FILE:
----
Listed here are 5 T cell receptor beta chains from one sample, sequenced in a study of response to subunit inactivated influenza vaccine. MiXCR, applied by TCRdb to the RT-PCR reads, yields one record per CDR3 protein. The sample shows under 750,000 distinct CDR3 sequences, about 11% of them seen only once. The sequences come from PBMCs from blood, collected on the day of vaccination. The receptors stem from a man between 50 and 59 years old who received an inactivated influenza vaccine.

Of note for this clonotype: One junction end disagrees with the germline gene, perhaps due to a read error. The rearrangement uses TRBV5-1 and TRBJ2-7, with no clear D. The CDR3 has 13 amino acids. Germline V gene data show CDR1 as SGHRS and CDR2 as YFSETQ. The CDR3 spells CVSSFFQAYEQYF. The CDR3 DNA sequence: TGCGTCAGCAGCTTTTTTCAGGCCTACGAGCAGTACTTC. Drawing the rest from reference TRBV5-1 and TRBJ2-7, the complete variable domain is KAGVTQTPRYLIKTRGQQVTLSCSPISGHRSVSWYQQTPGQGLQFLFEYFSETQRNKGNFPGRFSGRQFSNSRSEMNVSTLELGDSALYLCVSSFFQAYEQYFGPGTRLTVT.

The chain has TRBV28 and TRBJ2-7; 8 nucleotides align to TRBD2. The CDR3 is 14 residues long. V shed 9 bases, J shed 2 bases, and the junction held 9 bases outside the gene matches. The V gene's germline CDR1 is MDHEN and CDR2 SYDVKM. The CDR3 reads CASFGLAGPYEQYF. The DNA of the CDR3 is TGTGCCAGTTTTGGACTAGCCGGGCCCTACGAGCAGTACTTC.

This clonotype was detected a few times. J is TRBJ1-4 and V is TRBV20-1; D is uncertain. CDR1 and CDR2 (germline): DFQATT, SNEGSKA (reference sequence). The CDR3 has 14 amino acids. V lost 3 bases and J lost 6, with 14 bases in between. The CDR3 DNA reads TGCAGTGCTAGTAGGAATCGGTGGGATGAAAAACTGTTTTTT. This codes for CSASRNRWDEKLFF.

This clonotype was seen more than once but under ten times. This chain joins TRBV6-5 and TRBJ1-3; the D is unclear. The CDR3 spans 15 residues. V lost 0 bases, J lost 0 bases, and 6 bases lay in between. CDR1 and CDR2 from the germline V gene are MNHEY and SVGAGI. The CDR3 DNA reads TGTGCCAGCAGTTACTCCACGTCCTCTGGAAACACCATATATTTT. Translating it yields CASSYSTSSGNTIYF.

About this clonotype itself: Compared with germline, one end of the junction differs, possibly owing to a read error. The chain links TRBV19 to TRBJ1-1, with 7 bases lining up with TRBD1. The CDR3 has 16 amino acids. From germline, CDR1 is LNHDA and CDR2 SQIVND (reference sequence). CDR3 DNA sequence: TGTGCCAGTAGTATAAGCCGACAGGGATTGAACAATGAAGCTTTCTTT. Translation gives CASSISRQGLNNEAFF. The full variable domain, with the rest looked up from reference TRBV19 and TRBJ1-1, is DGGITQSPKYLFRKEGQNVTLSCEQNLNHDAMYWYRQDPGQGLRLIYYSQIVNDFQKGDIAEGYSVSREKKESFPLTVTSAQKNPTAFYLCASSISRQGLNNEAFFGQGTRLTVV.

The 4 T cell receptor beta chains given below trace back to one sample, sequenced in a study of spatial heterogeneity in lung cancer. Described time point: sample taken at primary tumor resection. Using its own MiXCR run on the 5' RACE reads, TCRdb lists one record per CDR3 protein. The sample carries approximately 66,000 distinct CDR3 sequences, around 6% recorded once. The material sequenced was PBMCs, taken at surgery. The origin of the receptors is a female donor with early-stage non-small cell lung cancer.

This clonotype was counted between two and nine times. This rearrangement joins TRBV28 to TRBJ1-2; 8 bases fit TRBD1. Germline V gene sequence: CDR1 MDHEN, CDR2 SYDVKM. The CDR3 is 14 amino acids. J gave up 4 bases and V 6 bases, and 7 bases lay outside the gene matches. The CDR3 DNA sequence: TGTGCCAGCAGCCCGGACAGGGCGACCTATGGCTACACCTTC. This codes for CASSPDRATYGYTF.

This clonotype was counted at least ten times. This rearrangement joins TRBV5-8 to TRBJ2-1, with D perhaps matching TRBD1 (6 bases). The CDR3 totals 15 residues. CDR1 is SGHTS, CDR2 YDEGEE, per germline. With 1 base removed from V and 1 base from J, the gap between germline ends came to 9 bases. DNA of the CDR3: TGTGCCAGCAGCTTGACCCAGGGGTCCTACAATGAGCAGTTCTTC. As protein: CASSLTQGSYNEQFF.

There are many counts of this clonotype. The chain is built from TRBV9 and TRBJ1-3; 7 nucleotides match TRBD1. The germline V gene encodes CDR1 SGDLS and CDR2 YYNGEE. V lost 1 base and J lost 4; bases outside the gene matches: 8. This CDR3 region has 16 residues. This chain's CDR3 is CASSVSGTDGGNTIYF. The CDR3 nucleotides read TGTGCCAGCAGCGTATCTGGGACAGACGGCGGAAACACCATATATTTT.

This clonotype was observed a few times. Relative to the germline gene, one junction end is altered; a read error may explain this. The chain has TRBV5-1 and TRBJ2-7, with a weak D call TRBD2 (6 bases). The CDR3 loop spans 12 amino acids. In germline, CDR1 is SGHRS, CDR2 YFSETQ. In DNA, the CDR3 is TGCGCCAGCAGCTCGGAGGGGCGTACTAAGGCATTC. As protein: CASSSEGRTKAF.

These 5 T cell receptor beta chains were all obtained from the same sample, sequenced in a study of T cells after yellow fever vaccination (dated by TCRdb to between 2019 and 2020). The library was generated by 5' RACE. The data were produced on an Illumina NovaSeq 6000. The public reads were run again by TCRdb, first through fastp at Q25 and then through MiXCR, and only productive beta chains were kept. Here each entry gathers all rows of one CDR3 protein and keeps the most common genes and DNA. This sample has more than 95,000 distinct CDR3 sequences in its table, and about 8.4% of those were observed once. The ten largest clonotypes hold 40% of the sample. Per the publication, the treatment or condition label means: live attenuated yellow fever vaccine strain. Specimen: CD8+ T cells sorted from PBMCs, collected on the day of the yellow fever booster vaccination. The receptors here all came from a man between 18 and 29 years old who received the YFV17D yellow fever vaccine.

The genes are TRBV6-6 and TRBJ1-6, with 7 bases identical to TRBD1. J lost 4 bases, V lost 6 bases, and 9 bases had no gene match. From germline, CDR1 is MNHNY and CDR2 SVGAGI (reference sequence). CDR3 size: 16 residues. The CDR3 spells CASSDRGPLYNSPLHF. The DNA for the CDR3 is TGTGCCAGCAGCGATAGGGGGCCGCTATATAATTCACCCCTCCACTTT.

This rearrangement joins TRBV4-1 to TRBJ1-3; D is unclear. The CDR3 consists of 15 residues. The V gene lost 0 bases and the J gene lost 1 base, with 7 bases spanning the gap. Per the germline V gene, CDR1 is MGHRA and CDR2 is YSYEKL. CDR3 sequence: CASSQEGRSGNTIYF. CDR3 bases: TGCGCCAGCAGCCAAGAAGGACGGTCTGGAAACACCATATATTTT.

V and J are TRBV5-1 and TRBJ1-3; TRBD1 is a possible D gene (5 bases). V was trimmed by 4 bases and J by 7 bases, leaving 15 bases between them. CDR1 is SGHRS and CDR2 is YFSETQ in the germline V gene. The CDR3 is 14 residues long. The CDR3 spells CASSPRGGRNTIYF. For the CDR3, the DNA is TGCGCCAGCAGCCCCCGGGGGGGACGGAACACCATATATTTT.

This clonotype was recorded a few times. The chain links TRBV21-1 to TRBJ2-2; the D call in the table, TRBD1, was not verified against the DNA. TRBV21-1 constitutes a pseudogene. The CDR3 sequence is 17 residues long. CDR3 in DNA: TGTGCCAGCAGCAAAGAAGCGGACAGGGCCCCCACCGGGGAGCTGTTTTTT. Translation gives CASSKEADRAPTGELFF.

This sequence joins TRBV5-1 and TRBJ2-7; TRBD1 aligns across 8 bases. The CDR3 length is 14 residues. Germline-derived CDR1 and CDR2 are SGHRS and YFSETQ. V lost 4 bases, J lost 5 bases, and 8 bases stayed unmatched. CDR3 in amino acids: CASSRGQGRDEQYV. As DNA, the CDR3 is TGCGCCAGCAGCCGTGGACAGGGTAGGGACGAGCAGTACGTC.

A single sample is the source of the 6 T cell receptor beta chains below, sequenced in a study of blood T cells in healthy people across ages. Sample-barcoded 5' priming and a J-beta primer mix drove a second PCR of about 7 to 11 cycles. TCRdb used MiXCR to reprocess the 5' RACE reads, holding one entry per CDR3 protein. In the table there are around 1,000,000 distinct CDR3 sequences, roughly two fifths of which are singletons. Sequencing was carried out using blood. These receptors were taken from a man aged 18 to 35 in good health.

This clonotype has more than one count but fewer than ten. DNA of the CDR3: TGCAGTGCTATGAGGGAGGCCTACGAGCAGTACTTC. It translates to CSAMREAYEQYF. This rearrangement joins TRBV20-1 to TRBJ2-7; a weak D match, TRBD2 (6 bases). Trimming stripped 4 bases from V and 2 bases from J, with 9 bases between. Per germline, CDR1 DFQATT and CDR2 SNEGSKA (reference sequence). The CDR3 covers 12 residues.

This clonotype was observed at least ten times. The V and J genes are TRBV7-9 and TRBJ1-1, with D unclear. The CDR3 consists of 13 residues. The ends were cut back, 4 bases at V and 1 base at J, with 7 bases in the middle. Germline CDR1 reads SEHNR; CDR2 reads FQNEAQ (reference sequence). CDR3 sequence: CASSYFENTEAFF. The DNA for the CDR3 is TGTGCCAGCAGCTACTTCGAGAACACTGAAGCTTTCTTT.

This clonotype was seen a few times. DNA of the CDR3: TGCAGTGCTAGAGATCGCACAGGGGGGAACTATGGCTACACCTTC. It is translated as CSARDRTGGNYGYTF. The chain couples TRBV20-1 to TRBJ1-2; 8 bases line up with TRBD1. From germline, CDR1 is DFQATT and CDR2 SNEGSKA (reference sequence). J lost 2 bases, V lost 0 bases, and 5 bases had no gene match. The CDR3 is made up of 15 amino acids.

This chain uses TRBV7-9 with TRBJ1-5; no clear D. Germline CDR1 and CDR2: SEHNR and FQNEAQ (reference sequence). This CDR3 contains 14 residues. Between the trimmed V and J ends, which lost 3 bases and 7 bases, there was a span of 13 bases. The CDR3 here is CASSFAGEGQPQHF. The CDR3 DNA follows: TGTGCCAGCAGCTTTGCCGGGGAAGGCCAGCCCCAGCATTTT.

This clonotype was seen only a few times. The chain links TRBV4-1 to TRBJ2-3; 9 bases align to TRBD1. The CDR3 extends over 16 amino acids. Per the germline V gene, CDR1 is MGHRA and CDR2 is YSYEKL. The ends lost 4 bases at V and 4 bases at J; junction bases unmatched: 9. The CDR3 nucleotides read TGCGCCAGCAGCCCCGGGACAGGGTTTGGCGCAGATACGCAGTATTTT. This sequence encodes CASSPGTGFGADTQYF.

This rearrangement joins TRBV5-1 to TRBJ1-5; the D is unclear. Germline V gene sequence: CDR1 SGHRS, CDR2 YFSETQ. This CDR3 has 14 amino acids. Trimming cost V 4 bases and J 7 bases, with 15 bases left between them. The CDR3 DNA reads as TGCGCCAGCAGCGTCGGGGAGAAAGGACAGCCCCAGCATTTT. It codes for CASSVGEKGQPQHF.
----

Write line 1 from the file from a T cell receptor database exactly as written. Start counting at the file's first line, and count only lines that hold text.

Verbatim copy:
Listed here are 5 T cell receptor beta chains from one sample, sequenced in a study of response to subunit inactivated influenza vaccine. MiXCR, applied by TCRdb to the RT-PCR reads, yields one record per CDR3 protein. The sample shows under 750,000 distinct CDR3 sequences, about 11% of them seen only once. The sequences come from PBMCs from blood, collected on the day of vaccination. The receptors stem from a man between 50 and 59 years old who received an inactivated influenza vaccine.